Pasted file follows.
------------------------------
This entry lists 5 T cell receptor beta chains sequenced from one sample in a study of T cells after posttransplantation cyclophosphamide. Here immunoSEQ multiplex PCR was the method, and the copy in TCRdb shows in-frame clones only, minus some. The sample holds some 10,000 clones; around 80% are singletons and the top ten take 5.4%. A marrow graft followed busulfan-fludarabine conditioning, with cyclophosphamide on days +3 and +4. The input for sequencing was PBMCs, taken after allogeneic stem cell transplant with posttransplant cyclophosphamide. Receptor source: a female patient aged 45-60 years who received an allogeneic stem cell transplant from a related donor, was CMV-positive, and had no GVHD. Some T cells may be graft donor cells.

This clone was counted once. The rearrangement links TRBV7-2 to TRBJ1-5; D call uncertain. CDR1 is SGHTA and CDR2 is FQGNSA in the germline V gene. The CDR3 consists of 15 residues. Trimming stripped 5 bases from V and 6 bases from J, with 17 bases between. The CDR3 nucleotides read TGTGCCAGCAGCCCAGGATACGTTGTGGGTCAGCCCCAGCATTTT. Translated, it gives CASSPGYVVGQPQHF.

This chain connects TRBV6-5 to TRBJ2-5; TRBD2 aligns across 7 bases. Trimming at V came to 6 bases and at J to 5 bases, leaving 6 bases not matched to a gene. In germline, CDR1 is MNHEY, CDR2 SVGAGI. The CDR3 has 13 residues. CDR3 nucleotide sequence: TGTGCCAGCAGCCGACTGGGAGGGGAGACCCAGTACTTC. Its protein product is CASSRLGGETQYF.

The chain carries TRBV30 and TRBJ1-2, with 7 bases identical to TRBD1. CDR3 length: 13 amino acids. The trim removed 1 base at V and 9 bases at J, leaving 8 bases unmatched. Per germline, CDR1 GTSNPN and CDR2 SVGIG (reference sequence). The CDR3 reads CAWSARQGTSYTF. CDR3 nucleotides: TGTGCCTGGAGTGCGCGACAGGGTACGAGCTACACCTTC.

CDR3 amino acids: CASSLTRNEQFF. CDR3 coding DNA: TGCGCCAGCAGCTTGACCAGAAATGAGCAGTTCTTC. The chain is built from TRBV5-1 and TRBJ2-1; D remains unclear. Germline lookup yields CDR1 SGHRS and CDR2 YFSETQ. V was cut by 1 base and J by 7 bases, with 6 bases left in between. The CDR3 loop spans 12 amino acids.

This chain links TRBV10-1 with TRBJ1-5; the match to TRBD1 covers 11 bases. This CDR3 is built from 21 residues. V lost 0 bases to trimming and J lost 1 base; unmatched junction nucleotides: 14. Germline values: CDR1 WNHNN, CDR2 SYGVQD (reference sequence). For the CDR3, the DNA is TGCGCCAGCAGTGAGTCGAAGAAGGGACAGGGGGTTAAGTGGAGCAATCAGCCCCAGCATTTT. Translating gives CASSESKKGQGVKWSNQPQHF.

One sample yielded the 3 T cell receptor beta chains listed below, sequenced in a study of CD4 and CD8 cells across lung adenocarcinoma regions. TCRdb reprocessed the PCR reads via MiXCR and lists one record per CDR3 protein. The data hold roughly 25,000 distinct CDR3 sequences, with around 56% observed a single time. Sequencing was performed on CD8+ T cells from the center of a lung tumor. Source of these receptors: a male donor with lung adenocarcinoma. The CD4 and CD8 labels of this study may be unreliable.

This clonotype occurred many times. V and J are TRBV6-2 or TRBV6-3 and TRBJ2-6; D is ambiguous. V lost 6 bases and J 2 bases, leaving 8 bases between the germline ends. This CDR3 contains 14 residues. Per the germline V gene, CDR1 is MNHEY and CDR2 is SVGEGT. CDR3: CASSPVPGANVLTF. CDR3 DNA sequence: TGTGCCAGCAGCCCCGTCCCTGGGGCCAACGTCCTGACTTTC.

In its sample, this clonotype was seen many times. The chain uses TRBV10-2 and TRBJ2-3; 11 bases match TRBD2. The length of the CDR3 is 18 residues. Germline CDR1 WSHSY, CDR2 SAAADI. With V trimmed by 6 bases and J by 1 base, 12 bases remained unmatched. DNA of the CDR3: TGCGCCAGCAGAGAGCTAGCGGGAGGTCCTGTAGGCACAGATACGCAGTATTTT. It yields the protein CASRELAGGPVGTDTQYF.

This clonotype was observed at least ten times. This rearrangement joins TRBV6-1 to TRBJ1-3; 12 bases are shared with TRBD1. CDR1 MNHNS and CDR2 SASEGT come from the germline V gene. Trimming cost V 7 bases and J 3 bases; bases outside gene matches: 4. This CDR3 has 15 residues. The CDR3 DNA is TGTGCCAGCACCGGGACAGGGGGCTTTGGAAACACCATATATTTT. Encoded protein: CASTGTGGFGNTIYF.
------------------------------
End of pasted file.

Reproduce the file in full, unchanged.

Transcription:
This entry lists 5 T cell receptor beta chains sequenced from one sample in a study of T cells after posttransplantation cyclophosphamide. Here immunoSEQ multiplex PCR was the method, and the copy in TCRdb shows in-frame clones only, minus some. The sample holds some 10,000 clones; around 80% are singletons and the top ten take 5.4%. A marrow graft followed busulfan-fludarabine conditioning, with cyclophosphamide on days +3 and +4. The input for sequencing was PBMCs, taken after allogeneic stem cell transplant with posttransplant cyclophosphamide. Receptor source: a female patient aged 45-60 years who received an allogeneic stem cell transplant from a related donor, was CMV-positive, and had no GVHD. Some T cells may be graft donor cells.

This clone was counted once. The rearrangement links TRBV7-2 to TRBJ1-5; D call uncertain. CDR1 is SGHTA and CDR2 is FQGNSA in the germline V gene. The CDR3 consists of 15 residues. Trimming stripped 5 bases from V and 6 bases from J, with 17 bases between. The CDR3 nucleotides read TGTGCCAGCAGCCCAGGATACGTTGTGGGTCAGCCCCAGCATTTT. Translated, it gives CASSPGYVVGQPQHF.

This chain connects TRBV6-5 to TRBJ2-5; TRBD2 aligns across 7 bases. Trimming at V came to 6 bases and at J to 5 bases, leaving 6 bases not matched to a gene. In germline, CDR1 is MNHEY, CDR2 SVGAGI. The CDR3 has 13 residues. CDR3 nucleotide sequence: TGTGCCAGCAGCCGACTGGGAGGGGAGACCCAGTACTTC. Its protein product is CASSRLGGETQYF.

The chain carries TRBV30 and TRBJ1-2, with 7 bases identical to TRBD1. CDR3 length: 13 amino acids. The trim removed 1 base at V and 9 bases at J, leaving 8 bases unmatched. Per germline, CDR1 GTSNPN and CDR2 SVGIG (reference sequence). The CDR3 reads CAWSARQGTSYTF. CDR3 nucleotides: TGTGCCTGGAGTGCGCGACAGGGTACGAGCTACACCTTC.

CDR3 amino acids: CASSLTRNEQFF. CDR3 coding DNA: TGCGCCAGCAGCTTGACCAGAAATGAGCAGTTCTTC. The chain is built from TRBV5-1 and TRBJ2-1; D remains unclear. Germline lookup yields CDR1 SGHRS and CDR2 YFSETQ. V was cut by 1 base and J by 7 bases, with 6 bases left in between. The CDR3 loop spans 12 amino acids.

This chain links TRBV10-1 with TRBJ1-5; the match to TRBD1 covers 11 bases. This CDR3 is built from 21 residues. V lost 0 bases to trimming and J lost 1 base; unmatched junction nucleotides: 14. Germline values: CDR1 WNHNN, CDR2 SYGVQD (reference sequence). For the CDR3, the DNA is TGCGCCAGCAGTGAGTCGAAGAAGGGACAGGGGGTTAAGTGGAGCAATCAGCCCCAGCATTTT. Translating gives CASSESKKGQGVKWSNQPQHF.

One sample yielded the 3 T cell receptor beta chains listed below, sequenced in a study of CD4 and CD8 cells across lung adenocarcinoma regions. TCRdb reprocessed the PCR reads via MiXCR and lists one record per CDR3 protein. The data hold roughly 25,000 distinct CDR3 sequences, with around 56% observed a single time. Sequencing was performed on CD8+ T cells from the center of a lung tumor. Source of these receptors: a male donor with lung adenocarcinoma. The CD4 and CD8 labels of this study may be unreliable.

This clonotype occurred many times. V and J are TRBV6-2 or TRBV6-3 and TRBJ2-6; D is ambiguous. V lost 6 bases and J 2 bases, leaving 8 bases between the germline ends. This CDR3 contains 14 residues. Per the germline V gene, CDR1 is MNHEY and CDR2 is SVGEGT. CDR3: CASSPVPGANVLTF. CDR3 DNA sequence: TGTGCCAGCAGCCCCGTCCCTGGGGCCAACGTCCTGACTTTC.

In its sample, this clonotype was seen many times. The chain uses TRBV10-2 and TRBJ2-3; 11 bases match TRBD2. The length of the CDR3 is 18 residues. Germline CDR1 WSHSY, CDR2 SAAADI. With V trimmed by 6 bases and J by 1 base, 12 bases remained unmatched. DNA of the CDR3: TGCGCCAGCAGAGAGCTAGCGGGAGGTCCTGTAGGCACAGATACGCAGTATTTT. It yields the protein CASRELAGGPVGTDTQYF.

This clonotype was observed at least ten times. This rearrangement joins TRBV6-1 to TRBJ1-3; 12 bases are shared with TRBD1. CDR1 MNHNS and CDR2 SASEGT come from the germline V gene. Trimming cost V 7 bases and J 3 bases; bases outside gene matches: 4. This CDR3 has 15 residues. The CDR3 DNA is TGTGCCAGCACCGGGACAGGGGGCTTTGGAAACACCATATATTTT. Encoded protein: CASTGTGGFGNTIYF.